Are your customers, or more broadly 3rd parties, finding more bugs in your code than you are? Are your development organizations releasing code that has poor quality stamped all over it?
Recently I saw a report that had this graphic in it, and my mind wandered a little. What if 25% of your bugs actually ARE discovered by your customers? There is a collision of a few things here that makes this matter a lot less simple than we'd like, and a lot less convenient if you think you have a solution to the problem, but in the end it is a problem.
While it's absolutely true that customers and other various 3rd parties will come up with ways to use and abuse your applications that you can't even dream of - should this account for almost one in every four defects discovered?
The other thing to consider here is that development and testing cycles are simply too short to accommodate a full-scale testing exercise. Seems only logical that they would miss a few defects. But is 1 in 4 OK? I don't think so.
Whether you're complaining about lack of budget or testing time, or maybe even a lack of automation to iterate through millions or billions of test cases the fact is that there are way too many defects still walking out the door into production environments.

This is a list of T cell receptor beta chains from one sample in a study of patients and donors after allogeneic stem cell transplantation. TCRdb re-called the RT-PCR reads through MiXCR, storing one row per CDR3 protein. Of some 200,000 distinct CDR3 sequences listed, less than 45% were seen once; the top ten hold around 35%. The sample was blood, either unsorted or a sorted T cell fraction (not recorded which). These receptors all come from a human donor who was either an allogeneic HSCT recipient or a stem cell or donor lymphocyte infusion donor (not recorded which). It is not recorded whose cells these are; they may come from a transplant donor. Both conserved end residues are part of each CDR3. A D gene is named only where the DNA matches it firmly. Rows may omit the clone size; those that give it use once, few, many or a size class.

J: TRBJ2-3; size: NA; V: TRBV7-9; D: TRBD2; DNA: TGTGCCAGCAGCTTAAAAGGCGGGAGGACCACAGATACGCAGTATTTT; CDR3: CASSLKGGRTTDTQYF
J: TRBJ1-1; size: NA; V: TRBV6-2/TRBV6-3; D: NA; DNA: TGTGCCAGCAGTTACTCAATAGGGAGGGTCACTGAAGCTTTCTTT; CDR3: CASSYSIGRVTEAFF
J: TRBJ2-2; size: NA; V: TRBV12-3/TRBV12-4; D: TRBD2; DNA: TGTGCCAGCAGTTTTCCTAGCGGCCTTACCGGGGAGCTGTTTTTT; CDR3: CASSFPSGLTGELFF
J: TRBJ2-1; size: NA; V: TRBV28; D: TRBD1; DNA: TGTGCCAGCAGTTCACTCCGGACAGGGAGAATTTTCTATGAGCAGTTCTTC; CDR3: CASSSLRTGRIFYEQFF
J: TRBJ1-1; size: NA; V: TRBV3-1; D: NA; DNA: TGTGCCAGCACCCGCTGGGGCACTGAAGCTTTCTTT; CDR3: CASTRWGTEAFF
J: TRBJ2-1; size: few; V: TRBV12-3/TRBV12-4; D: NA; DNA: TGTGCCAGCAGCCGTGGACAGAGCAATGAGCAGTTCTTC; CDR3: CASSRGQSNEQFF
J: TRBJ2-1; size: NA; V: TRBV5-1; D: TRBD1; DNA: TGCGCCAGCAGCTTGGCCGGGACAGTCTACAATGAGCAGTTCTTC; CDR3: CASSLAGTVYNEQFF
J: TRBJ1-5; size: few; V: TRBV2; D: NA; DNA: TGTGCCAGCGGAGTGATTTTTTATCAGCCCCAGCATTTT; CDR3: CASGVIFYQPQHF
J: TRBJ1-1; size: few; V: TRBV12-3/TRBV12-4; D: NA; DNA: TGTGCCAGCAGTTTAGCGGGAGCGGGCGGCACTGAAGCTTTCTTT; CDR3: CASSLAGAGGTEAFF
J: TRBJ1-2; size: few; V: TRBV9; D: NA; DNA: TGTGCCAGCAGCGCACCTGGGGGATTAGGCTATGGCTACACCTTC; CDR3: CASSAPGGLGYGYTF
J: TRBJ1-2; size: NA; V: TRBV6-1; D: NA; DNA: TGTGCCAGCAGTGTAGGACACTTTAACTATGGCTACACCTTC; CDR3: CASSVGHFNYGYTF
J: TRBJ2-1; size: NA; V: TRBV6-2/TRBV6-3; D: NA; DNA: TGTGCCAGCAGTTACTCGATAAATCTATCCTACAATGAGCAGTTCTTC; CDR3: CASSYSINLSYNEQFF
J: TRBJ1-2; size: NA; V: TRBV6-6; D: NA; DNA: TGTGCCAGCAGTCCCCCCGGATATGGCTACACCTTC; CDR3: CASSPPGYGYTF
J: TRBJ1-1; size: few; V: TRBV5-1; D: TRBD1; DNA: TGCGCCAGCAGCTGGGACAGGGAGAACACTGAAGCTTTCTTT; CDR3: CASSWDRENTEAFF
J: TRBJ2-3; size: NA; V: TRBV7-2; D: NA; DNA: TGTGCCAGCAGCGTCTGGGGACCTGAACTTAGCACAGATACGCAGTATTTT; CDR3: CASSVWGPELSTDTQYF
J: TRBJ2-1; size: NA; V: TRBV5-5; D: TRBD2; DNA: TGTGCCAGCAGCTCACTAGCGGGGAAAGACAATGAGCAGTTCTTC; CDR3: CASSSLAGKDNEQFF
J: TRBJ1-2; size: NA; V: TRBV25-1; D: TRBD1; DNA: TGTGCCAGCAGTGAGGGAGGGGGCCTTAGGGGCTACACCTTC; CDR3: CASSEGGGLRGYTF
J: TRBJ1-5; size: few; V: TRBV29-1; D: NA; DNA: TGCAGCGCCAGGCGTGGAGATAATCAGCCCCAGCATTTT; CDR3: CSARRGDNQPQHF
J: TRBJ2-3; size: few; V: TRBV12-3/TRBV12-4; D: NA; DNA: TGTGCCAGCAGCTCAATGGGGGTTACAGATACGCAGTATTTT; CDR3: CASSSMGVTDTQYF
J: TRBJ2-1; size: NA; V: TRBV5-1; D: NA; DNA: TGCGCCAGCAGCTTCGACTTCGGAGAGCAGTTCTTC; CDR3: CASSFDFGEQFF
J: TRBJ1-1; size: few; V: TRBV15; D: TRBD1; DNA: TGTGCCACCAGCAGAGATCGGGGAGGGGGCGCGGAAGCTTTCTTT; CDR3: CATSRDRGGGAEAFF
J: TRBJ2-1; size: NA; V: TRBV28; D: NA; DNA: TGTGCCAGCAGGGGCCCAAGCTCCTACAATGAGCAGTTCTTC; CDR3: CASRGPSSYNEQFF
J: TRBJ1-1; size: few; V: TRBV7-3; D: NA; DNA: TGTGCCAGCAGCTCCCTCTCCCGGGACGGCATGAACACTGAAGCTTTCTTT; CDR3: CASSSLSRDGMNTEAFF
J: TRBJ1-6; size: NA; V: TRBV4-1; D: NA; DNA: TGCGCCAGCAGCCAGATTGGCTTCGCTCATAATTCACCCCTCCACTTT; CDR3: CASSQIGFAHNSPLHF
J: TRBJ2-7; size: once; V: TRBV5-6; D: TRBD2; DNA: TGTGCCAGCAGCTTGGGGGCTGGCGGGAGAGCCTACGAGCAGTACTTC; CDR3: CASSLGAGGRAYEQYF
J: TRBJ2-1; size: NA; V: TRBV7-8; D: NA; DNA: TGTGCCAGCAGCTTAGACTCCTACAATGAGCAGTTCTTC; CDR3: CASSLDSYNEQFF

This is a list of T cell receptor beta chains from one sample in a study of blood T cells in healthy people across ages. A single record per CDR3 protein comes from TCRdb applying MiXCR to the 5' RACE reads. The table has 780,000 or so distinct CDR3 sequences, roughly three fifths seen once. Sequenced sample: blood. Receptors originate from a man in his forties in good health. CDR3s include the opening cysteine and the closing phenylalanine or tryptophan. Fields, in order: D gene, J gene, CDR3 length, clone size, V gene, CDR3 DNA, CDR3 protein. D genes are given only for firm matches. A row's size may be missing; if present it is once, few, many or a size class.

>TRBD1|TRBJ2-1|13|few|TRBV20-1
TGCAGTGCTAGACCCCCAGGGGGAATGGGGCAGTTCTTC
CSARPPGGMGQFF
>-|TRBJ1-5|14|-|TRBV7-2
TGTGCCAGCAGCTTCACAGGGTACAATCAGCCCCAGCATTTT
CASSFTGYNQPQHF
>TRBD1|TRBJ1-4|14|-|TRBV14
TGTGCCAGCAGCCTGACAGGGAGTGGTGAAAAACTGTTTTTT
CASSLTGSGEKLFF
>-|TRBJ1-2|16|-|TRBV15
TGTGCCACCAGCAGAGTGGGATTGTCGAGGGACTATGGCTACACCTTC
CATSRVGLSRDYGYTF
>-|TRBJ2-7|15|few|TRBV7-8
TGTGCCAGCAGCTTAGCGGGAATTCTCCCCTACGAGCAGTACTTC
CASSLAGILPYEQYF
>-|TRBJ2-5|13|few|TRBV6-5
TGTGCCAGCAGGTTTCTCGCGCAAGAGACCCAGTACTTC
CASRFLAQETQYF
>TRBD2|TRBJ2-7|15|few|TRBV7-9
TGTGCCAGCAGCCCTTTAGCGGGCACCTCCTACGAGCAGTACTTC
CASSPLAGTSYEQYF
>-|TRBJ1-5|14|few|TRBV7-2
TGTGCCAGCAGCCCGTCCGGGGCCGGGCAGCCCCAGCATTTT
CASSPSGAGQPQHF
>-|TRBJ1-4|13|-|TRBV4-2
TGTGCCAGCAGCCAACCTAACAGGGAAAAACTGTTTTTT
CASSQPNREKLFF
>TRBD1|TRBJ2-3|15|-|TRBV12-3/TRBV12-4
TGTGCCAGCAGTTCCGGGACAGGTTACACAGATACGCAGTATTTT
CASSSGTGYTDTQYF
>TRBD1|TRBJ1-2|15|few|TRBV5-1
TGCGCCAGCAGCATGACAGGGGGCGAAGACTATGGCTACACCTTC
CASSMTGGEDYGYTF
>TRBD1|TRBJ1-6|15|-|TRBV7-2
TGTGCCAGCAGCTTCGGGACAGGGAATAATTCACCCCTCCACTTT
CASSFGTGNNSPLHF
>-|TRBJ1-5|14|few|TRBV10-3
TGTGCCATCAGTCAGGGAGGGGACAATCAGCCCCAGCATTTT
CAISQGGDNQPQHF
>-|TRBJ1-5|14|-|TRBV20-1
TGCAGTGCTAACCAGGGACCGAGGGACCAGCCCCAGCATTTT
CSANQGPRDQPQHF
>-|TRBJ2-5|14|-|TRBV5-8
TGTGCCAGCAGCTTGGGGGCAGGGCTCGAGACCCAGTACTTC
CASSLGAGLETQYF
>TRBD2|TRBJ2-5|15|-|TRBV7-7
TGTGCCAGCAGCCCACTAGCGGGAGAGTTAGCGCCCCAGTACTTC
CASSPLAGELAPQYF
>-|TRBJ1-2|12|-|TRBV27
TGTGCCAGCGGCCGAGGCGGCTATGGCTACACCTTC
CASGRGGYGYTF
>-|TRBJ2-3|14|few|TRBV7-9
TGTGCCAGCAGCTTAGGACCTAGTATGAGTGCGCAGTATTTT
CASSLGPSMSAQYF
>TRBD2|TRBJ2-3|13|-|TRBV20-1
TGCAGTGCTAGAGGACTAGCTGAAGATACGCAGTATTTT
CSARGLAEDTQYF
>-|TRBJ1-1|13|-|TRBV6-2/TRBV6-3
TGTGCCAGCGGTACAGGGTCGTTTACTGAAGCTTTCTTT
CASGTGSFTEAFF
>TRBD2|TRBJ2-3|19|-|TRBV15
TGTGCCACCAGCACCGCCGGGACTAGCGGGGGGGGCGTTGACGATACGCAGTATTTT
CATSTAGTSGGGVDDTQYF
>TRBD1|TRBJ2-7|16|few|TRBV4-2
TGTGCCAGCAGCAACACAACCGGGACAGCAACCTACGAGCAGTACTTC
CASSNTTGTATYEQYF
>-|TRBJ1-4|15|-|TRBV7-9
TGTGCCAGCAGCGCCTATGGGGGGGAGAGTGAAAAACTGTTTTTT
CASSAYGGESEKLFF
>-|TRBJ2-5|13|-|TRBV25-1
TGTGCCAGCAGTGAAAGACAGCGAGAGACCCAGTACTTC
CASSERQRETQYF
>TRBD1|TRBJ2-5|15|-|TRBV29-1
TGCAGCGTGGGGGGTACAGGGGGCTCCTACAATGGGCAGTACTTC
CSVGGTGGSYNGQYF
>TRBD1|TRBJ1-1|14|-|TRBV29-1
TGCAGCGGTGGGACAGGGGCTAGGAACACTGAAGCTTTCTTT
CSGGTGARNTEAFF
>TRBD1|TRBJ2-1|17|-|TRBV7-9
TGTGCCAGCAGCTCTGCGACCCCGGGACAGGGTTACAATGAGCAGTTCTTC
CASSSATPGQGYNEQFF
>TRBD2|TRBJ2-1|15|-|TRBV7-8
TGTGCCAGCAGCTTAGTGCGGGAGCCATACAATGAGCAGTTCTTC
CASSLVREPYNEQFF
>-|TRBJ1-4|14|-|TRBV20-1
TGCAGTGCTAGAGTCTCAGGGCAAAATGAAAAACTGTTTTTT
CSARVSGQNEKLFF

Is the answer shorter release cycles, and more releases that are smaller? How do organizations get better at finding more bugs, in a more compressed time-frame? The answer has to be some combination of process and automation.
Setting up unit tests to ferret out the unit-level bugs should be part of every developer's job, and system-level testing should happen regularly as well as traditional integration testing where we look at how a component we're inserting or updating interacts and behaves with the environment as a whole. Problem here is that we need effective duplicates of our production environment for accurate testing environments!
So an interesting KPI (or Key Performance Indicator) of your overall software organization as they adjust and evolve with the prevailing winds ... is the ratio of internally vs. externally discovered defects rising or falling? This EDD (externally discovered defects) would look something like this:
EDD = [externally discovered defects] / [total defects discovered during time-window]
*externally discovered defects = a composite of quality defects including security bugs that are discovered outside the normal application release cycle, by 3rd parties such as customers, hackers, etc.
Now, as a software development organization makes changes such as adopting Agile, or begins experimenting with DevOps, management can look at this and say things like "Look, we're getting better (or worse) at releasing software because our EDD is going up or down.
What do you think?
Cross-posted from Following the White Rabbit